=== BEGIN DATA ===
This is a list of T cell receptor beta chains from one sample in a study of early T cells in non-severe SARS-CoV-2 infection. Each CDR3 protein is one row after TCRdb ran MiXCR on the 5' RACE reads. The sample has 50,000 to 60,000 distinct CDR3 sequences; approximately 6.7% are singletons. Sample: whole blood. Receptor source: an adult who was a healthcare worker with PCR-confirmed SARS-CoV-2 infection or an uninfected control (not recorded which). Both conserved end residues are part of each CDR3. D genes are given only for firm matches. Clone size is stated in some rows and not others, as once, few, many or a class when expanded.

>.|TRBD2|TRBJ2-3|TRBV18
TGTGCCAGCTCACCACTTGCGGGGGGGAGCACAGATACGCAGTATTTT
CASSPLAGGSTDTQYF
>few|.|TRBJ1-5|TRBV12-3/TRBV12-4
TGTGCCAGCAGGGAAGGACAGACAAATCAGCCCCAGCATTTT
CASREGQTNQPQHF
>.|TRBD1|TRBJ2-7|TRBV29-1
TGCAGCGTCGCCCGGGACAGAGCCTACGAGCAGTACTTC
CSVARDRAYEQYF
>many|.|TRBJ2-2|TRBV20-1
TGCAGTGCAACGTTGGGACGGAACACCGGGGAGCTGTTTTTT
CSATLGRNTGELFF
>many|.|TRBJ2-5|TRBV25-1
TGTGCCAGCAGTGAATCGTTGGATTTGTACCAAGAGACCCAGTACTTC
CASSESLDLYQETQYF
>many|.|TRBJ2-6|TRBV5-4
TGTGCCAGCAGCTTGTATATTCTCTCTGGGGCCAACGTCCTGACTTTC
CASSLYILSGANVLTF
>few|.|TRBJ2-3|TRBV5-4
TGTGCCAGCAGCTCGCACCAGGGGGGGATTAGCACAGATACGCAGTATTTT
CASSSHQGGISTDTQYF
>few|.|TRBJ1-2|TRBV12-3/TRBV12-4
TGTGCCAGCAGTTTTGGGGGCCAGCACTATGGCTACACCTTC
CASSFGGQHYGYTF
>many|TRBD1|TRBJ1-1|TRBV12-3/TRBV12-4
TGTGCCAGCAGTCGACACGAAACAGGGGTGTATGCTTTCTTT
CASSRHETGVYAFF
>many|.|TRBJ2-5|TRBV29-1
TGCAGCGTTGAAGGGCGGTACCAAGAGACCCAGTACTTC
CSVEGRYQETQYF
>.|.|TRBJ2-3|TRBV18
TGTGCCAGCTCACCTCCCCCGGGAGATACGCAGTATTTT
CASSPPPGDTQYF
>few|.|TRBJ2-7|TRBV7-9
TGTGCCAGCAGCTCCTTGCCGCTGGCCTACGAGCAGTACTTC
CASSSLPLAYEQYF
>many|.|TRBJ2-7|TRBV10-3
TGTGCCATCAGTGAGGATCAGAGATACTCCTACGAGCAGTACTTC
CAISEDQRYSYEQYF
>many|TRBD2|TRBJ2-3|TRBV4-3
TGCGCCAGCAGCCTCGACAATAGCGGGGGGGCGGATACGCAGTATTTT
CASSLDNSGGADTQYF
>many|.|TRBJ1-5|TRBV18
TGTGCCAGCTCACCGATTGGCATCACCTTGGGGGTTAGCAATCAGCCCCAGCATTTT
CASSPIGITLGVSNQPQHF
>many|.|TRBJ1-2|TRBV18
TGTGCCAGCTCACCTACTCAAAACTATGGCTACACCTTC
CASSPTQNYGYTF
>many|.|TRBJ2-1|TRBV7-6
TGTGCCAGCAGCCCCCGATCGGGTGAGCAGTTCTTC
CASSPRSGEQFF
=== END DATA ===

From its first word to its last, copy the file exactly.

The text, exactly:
This is a list of T cell receptor beta chains from one sample in a study of early T cells in non-severe SARS-CoV-2 infection. Each CDR3 protein is one row after TCRdb ran MiXCR on the 5' RACE reads. The sample has 50,000 to 60,000 distinct CDR3 sequences; approximately 6.7% are singletons. Sample: whole blood. Receptor source: an adult who was a healthcare worker with PCR-confirmed SARS-CoV-2 infection or an uninfected control (not recorded which). Both conserved end residues are part of each CDR3. D genes are given only for firm matches. Clone size is stated in some rows and not others, as once, few, many or a class when expanded.

>.|TRBD2|TRBJ2-3|TRBV18
TGTGCCAGCTCACCACTTGCGGGGGGGAGCACAGATACGCAGTATTTT
CASSPLAGGSTDTQYF
>few|.|TRBJ1-5|TRBV12-3/TRBV12-4
TGTGCCAGCAGGGAAGGACAGACAAATCAGCCCCAGCATTTT
CASREGQTNQPQHF
>.|TRBD1|TRBJ2-7|TRBV29-1
TGCAGCGTCGCCCGGGACAGAGCCTACGAGCAGTACTTC
CSVARDRAYEQYF
>many|.|TRBJ2-2|TRBV20-1
TGCAGTGCAACGTTGGGACGGAACACCGGGGAGCTGTTTTTT
CSATLGRNTGELFF
>many|.|TRBJ2-5|TRBV25-1
TGTGCCAGCAGTGAATCGTTGGATTTGTACCAAGAGACCCAGTACTTC
CASSESLDLYQETQYF
>many|.|TRBJ2-6|TRBV5-4
TGTGCCAGCAGCTTGTATATTCTCTCTGGGGCCAACGTCCTGACTTTC
CASSLYILSGANVLTF
>few|.|TRBJ2-3|TRBV5-4
TGTGCCAGCAGCTCGCACCAGGGGGGGATTAGCACAGATACGCAGTATTTT
CASSSHQGGISTDTQYF
>few|.|TRBJ1-2|TRBV12-3/TRBV12-4
TGTGCCAGCAGTTTTGGGGGCCAGCACTATGGCTACACCTTC
CASSFGGQHYGYTF
>many|TRBD1|TRBJ1-1|TRBV12-3/TRBV12-4
TGTGCCAGCAGTCGACACGAAACAGGGGTGTATGCTTTCTTT
CASSRHETGVYAFF
>many|.|TRBJ2-5|TRBV29-1
TGCAGCGTTGAAGGGCGGTACCAAGAGACCCAGTACTTC
CSVEGRYQETQYF
>.|.|TRBJ2-3|TRBV18
TGTGCCAGCTCACCTCCCCCGGGAGATACGCAGTATTTT
CASSPPPGDTQYF
>few|.|TRBJ2-7|TRBV7-9
TGTGCCAGCAGCTCCTTGCCGCTGGCCTACGAGCAGTACTTC
CASSSLPLAYEQYF
>many|.|TRBJ2-7|TRBV10-3
TGTGCCATCAGTGAGGATCAGAGATACTCCTACGAGCAGTACTTC
CAISEDQRYSYEQYF
>many|TRBD2|TRBJ2-3|TRBV4-3
TGCGCCAGCAGCCTCGACAATAGCGGGGGGGCGGATACGCAGTATTTT
CASSLDNSGGADTQYF
>many|.|TRBJ1-5|TRBV18
TGTGCCAGCTCACCGATTGGCATCACCTTGGGGGTTAGCAATCAGCCCCAGCATTTT
CASSPIGITLGVSNQPQHF
>many|.|TRBJ1-2|TRBV18
TGTGCCAGCTCACCTACTCAAAACTATGGCTACACCTTC
CASSPTQNYGYTF
>many|.|TRBJ2-1|TRBV7-6
TGTGCCAGCAGCCCCCGATCGGGTGAGCAGTTCTTC
CASSPRSGEQFF